by Coy, John

In the high stakes world of high school football, Miles Manning discovers that the hits he takes on the field don't compare to the tribulations he faces in growing up. Reprint.

John Coy is an award-winning author, who worked as a dishwasher, mattress maker, and tour guide before taking up writing. He's active in sports and is a member of the NBA Reading All-Star Team as part of the Read to Achieve program. John has traveled to all fifty states as well as to many countries internationally.

His work includes Strong to the Hoop, an American Library Association Notable Book, Night Driving, a Marion Vannett Ridgway Memorial Award winner and a Horn Book Fanfare title, Two Old Potatoes and Me, a Charlotte Zolotow Honor Book, a Nickelodeon Jr.¹s Best Books of the Year, and a featured book on PBS Reading Rainbow, and Vroomaloom Zoom, a book of excellence on the Children¹s Literature Choice List. His newest picture book Around the World is about international basketball.

John¹s latest title is Crackback, a young adult novel that reveals the high stakes world of high school football as a young player finds himself in a difficult situation. John's experience as a defensive back on his high school football team brings an authentic voice to which readers will be able to relate. ?As a boy I loved playing football in the back yard and later in organized games," says John. ?Football was the one place where smashing into people was not only okay, it was rewarded."

The idea for the novel came when he wrote Strong to the Hoop. ?My editor for Strong to the Hoop said that the language and action convinced her that I had a novel in me and that she would like to see it when I wrote it," John states. ?When I was ready to write it, the topic that grabbed me was high school football."

John also wanted to convey his belief that it is impossible to overestimate the degree of identification some teenagers have with sports. ?I was such a teenager, and my choices for reading such books were much more limited than the options available today."

John Coy writes and plays sports in Minnesota and wherever else he can join a game.

/*Starred Review*/ Gr. 8-11. Sophomore football star Miles is excited about his strong team's chances in the new season. Then his favorite coach resigns, and Miles chafes under the new coach, who favors phrases such as "This isn't a democracy. This is a dictatorship, and I'm the Dick." Miles feels alienated from his teammates at school, who have turned to steroids, and also at home, with his angry father. In his first novel, the author of several picture books, including Strong to the Hoop (1998), writes a moving, nuanced portrait of a teen struggling with adults who demand, but don't always deserve, respect. A subplot involving a school assignment about family roots and the Middle Passage feels somewhat patched on, but Coy connects the story's diverse elements-family secrets, his father's rage and homophobia, a burgeoning romance, football, and shifting friendships-in a loose jumble that, like Miles' strong first-person voice, is sharply authentic, open-ended, and filled with small details that signify larger truths. For another powerful look at the emotional lives of male teen athletes, suggest A. M. Jenkins' Damage (2001). ((Reviewed September 1, 2005)) Copyright 2005 Booklist Reviews.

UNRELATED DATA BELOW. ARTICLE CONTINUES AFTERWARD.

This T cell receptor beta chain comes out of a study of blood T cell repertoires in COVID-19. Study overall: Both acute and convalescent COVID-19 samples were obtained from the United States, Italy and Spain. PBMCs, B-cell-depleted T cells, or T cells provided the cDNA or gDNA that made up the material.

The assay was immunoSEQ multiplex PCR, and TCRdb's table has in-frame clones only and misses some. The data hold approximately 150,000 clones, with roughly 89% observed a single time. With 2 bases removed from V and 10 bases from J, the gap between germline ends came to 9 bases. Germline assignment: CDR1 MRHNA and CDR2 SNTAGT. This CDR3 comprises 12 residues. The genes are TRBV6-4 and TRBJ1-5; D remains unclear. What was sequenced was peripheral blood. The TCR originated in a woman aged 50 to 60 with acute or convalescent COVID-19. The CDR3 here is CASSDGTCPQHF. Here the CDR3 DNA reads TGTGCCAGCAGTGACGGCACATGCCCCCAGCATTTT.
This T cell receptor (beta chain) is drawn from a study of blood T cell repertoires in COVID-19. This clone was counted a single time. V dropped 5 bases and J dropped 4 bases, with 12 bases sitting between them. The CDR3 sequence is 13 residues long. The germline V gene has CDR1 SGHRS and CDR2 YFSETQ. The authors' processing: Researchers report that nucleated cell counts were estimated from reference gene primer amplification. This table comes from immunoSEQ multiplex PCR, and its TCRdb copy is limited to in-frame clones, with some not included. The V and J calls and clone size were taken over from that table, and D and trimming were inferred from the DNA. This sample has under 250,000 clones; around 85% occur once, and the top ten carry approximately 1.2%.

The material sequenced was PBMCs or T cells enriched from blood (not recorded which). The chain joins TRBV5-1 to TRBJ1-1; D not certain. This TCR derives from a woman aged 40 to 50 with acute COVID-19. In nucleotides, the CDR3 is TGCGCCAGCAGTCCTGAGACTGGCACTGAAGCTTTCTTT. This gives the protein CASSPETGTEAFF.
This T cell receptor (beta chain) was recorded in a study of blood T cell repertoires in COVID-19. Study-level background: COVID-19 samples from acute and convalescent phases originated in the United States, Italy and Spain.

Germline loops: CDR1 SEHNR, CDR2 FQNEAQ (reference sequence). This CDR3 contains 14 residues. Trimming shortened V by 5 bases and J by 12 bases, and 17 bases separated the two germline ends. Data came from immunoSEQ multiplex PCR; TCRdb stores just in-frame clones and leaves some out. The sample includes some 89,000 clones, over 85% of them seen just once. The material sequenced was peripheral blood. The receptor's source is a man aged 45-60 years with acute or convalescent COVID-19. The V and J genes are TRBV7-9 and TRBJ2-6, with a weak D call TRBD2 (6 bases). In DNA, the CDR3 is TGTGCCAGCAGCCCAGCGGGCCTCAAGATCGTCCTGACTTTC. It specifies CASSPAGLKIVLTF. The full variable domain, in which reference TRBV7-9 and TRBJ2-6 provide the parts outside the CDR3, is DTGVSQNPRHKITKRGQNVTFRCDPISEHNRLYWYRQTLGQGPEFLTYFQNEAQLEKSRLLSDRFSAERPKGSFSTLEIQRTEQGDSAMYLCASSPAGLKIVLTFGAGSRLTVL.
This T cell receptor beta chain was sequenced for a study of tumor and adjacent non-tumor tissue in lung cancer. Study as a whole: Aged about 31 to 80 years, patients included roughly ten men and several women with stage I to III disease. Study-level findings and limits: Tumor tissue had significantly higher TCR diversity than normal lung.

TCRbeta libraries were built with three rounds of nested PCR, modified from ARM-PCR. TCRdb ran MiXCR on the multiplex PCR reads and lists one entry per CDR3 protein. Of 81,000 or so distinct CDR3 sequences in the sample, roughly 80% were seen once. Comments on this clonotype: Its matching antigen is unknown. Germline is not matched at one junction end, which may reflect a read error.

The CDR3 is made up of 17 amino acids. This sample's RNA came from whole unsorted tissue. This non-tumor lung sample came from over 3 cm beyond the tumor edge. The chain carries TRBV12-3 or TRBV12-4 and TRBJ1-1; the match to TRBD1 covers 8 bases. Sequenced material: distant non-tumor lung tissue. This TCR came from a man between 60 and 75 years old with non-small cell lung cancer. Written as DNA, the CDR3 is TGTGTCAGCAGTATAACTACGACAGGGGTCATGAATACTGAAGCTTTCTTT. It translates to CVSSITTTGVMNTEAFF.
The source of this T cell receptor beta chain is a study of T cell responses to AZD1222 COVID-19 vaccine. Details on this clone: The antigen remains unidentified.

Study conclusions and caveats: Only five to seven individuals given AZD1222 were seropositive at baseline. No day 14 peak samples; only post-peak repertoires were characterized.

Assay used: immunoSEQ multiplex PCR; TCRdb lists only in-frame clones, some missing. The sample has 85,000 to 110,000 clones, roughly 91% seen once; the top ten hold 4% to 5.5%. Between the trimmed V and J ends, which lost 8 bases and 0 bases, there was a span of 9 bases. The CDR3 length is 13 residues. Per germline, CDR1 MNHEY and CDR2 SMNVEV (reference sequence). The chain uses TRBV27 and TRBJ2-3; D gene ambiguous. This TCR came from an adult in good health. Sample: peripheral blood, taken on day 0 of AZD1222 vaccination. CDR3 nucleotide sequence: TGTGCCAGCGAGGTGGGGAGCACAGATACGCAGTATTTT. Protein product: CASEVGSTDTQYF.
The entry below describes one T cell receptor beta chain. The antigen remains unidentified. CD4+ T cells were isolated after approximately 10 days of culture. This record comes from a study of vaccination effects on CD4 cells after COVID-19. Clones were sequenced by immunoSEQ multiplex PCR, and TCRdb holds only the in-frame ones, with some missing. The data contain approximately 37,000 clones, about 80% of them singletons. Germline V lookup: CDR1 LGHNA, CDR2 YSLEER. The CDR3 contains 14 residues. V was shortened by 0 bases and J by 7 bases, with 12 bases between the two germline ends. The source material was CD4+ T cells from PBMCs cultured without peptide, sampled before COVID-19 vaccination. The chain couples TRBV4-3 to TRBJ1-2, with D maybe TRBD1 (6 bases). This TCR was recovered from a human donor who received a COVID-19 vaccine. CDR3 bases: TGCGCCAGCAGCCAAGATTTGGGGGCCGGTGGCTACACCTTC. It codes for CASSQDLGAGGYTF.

Miles is excited about his junior-year football season. He knows the sport, loves playing defense and even though his father can be overbearing, he's taught Miles basic skills and how to play smart and to respect the coach. Zach, who has been Miles's best friend and teammate, is transforming himself, now. He's not just bulking up, but passing out uppers and advocating shooting up steroids as something all players do. When the regular coach steps aside, belligerent inexperienced Coach Stahl takes over and Miles has to consider carefully how important is the sport to him and how much he wants to risk. Coy obviously knows the gridiron and uses crackback, a football term meaning a block coming from the outside and behind, to symbolize all the ways sudden changes or surprises in life can throw you for a loop. Coy makes fun of the stupid clichés that surround the sport while maintaining a strong love of the game, managing to integrate girlfriends, serious social history and family dynamics seamlessly. Most of the recent quality sports fiction has focused on basketball or wrestling, which makes this extra welcome. (Fiction. YA) Copyright Kirkus 2005 Kirkus/BPI Communications. All rights reserved.

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